Boating and Carbon Monoxide – The Silent Killer

Although not a large statistic, every year 15 to 20  boaters die from carbon monoxide (CO) poisoning.

What makes it a silent killer is CO is colorless and odorless, and you usually don’t know that you are being poisoned until it is too late. It acts quickly, as it is absorbed into the blood stream at a rate that is 200 times faster than that of oxygen. It actually replaces the oxygen in your blood stream with CO. So basically a victim suffocates to death from the lack of oxygen.

The symptoms of CO poisoning are nausea, headaches and drowsiness. In the early stages of CO poisoning the symptoms are similar to that of feeling of seasick. If not recognized and acted upon, CO can kill a person in a matter of minutes.

To avoid CO poisoning, make sure that exhaust fumes are ventilated properly. Be educated on how CO poisoning happens and avoid situations that would put you and your boaters at risk.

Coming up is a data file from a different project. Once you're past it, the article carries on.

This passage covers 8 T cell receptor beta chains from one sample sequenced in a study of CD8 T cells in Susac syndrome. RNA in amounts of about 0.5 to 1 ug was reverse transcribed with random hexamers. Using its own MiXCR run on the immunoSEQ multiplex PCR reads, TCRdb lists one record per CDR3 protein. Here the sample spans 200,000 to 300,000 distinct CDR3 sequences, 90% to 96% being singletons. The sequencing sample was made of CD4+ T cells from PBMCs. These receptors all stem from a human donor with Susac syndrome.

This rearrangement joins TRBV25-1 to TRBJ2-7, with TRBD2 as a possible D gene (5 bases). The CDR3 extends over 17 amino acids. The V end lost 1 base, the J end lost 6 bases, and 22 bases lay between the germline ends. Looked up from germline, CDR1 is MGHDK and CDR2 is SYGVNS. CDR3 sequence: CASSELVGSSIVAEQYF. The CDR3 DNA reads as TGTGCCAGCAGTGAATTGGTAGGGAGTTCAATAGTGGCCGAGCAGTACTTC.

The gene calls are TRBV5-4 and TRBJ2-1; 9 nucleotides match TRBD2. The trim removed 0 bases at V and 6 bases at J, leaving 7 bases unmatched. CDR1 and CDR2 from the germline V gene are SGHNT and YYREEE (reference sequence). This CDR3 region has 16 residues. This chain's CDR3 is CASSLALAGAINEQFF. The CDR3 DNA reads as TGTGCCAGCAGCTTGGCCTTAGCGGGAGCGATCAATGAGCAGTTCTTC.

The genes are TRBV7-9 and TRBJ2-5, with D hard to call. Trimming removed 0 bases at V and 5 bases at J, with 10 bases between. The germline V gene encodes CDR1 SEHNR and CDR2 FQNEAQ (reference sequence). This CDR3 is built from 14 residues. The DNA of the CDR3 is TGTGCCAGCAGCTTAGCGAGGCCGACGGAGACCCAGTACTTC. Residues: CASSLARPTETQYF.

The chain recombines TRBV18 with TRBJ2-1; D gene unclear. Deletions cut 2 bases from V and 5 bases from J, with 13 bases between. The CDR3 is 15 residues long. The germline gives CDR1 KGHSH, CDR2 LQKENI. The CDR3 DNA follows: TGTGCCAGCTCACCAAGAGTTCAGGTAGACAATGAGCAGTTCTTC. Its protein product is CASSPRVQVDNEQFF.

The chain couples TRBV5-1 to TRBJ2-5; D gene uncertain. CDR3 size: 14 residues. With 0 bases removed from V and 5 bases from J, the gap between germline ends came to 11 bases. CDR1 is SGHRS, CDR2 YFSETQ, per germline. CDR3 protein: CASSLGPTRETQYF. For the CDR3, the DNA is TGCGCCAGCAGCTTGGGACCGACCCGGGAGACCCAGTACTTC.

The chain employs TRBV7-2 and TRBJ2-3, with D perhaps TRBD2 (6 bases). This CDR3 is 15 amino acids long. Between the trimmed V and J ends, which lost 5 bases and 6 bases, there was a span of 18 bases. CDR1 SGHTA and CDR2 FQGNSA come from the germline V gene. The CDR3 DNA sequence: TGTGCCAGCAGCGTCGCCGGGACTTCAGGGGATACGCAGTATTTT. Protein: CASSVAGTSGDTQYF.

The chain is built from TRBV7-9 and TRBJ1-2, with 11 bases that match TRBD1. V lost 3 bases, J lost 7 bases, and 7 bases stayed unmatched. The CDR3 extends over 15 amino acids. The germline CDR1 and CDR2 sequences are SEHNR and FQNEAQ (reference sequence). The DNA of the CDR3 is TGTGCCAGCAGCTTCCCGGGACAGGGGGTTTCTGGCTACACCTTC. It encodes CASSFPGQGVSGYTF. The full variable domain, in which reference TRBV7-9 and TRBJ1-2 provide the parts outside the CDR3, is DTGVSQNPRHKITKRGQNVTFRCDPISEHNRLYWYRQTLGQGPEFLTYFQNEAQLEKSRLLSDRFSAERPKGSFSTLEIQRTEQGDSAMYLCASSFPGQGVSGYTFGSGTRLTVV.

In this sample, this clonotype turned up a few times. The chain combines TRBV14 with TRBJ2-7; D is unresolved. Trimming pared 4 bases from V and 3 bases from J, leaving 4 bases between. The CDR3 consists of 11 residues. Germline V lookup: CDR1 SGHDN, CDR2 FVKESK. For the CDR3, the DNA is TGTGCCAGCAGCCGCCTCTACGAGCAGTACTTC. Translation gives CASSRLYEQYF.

The types of situations that are higher risk to CO poisoning are:

  • Swimming in an area, like the back of a boat, or a swimming platform, where a generator or the engine are being operated.
  • Floating next to or near a boat that is just idling.
  • Board (Teak) surfing behind a boat.
  • Improper cabin ventilation, especially while sleeping.

One of the easiest and cheapest ways to avoid the risk of a poisoning event is to purchase and properly install carbon monoxide detectors in your boat, and to make sure you test them regularly and replace the batteries at least once a year.

The fun of boating can be dashed with a tragic event like carbon monoxide poisoning. So take the necessary precautions and enjoy a hazard-free boating outing.